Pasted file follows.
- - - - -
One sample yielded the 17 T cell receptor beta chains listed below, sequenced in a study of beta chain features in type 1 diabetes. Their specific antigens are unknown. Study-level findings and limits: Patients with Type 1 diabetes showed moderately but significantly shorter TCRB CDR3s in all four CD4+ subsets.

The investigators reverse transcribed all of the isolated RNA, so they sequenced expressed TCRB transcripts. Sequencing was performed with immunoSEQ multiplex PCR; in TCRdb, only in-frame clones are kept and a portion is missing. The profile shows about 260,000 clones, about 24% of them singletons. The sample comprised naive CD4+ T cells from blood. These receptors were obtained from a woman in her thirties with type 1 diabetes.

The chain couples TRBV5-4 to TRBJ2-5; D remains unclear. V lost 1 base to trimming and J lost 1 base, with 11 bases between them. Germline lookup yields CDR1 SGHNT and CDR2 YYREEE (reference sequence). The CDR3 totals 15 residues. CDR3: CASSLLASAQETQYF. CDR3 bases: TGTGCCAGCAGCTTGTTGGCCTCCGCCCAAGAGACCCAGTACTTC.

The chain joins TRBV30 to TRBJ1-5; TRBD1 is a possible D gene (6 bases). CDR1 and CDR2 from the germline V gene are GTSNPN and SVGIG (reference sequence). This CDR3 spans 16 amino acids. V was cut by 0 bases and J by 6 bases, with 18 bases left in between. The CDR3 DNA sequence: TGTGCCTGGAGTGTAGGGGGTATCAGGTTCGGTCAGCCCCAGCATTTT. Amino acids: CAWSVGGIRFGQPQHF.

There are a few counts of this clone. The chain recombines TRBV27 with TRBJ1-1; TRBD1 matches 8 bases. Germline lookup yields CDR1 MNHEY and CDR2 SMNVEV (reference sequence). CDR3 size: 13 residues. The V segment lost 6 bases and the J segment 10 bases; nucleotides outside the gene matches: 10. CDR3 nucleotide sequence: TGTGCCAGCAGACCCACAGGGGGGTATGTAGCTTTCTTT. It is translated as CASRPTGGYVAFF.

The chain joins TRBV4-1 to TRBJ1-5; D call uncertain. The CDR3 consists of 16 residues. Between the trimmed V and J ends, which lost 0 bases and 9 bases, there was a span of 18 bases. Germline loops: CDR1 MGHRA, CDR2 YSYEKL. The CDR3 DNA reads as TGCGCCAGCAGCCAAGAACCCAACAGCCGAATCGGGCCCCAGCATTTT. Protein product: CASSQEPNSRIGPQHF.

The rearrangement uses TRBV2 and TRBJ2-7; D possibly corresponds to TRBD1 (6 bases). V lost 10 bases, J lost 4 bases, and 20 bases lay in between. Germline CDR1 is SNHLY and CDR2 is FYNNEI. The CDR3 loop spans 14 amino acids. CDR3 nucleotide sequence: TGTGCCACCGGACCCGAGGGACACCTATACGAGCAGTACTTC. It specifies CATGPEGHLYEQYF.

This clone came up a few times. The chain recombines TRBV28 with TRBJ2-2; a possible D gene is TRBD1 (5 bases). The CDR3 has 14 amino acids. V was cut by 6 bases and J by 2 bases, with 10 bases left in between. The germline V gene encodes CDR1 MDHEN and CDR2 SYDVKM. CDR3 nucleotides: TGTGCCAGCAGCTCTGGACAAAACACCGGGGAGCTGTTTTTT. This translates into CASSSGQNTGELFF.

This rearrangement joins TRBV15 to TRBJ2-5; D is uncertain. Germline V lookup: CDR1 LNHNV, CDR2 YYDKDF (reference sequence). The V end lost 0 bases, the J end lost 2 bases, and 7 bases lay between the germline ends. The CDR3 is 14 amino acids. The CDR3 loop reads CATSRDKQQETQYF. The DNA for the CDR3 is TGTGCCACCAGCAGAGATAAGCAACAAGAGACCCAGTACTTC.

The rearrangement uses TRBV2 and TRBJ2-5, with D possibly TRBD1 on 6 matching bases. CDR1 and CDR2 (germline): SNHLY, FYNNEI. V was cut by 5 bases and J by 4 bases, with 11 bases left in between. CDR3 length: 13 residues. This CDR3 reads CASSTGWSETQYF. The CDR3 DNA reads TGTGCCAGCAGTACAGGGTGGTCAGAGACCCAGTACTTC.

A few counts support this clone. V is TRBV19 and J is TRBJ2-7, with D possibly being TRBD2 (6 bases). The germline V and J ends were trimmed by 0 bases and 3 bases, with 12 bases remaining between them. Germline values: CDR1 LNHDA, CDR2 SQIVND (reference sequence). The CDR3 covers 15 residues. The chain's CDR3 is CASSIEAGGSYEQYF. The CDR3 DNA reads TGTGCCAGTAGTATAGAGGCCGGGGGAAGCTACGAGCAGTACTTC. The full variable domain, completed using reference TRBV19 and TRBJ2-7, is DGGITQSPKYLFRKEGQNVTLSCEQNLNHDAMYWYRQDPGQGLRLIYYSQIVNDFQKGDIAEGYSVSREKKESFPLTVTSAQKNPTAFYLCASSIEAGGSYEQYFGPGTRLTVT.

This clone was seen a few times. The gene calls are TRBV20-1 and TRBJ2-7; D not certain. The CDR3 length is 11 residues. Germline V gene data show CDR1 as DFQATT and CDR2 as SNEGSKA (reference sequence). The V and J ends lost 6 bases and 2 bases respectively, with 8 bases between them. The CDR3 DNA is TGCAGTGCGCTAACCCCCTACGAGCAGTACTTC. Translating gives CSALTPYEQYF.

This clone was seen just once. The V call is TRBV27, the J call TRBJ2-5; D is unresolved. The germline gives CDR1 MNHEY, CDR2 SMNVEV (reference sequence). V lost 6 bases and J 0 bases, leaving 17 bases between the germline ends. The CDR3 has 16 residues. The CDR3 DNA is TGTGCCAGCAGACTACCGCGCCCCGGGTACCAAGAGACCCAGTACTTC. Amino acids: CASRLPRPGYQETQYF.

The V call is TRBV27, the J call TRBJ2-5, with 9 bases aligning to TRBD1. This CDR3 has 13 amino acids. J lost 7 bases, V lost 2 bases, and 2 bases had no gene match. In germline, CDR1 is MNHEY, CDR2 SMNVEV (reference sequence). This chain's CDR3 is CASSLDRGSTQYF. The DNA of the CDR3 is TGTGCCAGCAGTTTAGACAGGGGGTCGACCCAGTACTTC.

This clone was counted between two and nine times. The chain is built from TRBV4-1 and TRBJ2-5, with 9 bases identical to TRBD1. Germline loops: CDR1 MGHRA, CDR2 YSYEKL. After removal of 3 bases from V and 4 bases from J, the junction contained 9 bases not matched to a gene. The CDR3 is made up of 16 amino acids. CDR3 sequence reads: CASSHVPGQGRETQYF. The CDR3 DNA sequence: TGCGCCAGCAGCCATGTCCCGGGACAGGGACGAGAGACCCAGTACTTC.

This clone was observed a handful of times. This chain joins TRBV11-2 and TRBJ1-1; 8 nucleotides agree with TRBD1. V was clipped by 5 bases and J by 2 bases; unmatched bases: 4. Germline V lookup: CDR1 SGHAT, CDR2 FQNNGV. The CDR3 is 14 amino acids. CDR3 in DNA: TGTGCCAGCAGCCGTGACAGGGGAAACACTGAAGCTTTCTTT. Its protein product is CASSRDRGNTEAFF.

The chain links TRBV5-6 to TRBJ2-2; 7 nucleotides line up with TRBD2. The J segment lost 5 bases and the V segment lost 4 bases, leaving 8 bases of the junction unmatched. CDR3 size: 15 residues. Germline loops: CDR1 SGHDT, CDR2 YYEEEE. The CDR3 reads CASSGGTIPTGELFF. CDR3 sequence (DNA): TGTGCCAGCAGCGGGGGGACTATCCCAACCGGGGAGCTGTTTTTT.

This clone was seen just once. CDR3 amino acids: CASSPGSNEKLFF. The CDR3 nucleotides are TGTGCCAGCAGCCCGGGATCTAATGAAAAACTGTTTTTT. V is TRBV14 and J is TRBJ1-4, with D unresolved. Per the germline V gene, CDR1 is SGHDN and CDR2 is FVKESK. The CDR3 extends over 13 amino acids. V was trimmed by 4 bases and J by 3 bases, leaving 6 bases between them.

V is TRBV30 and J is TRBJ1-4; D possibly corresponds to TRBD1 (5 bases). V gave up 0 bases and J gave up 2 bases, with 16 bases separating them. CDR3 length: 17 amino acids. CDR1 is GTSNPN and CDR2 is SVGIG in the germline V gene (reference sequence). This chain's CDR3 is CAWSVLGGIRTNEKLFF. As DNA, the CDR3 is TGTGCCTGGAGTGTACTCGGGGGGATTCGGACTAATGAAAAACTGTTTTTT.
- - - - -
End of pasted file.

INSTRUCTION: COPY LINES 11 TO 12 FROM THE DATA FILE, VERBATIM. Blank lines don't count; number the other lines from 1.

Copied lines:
A few counts support this clone. V is TRBV19 and J is TRBJ2-7, with D possibly being TRBD2 (6 bases). The germline V and J ends were trimmed by 0 bases and 3 bases, with 12 bases remaining between them. Germline values: CDR1 LNHDA, CDR2 SQIVND (reference sequence). The CDR3 covers 15 residues. The chain's CDR3 is CASSIEAGGSYEQYF. The CDR3 DNA reads TGTGCCAGTAGTATAGAGGCCGGGGGAAGCTACGAGCAGTACTTC. The full variable domain, completed using reference TRBV19 and TRBJ2-7, is DGGITQSPKYLFRKEGQNVTLSCEQNLNHDAMYWYRQDPGQGLRLIYYSQIVNDFQKGDIAEGYSVSREKKESFPLTVTSAQKNPTAFYLCASSIEAGGSYEQYFGPGTRLTVT.

This clone was seen a few times. The gene calls are TRBV20-1 and TRBJ2-7; D not certain. The CDR3 length is 11 residues. Germline V gene data show CDR1 as DFQATT and CDR2 as SNEGSKA (reference sequence). The V and J ends lost 6 bases and 2 bases respectively, with 8 bases between them. The CDR3 DNA is TGCAGTGCGCTAACCCCCTACGAGCAGTACTTC. Translating gives CSALTPYEQYF.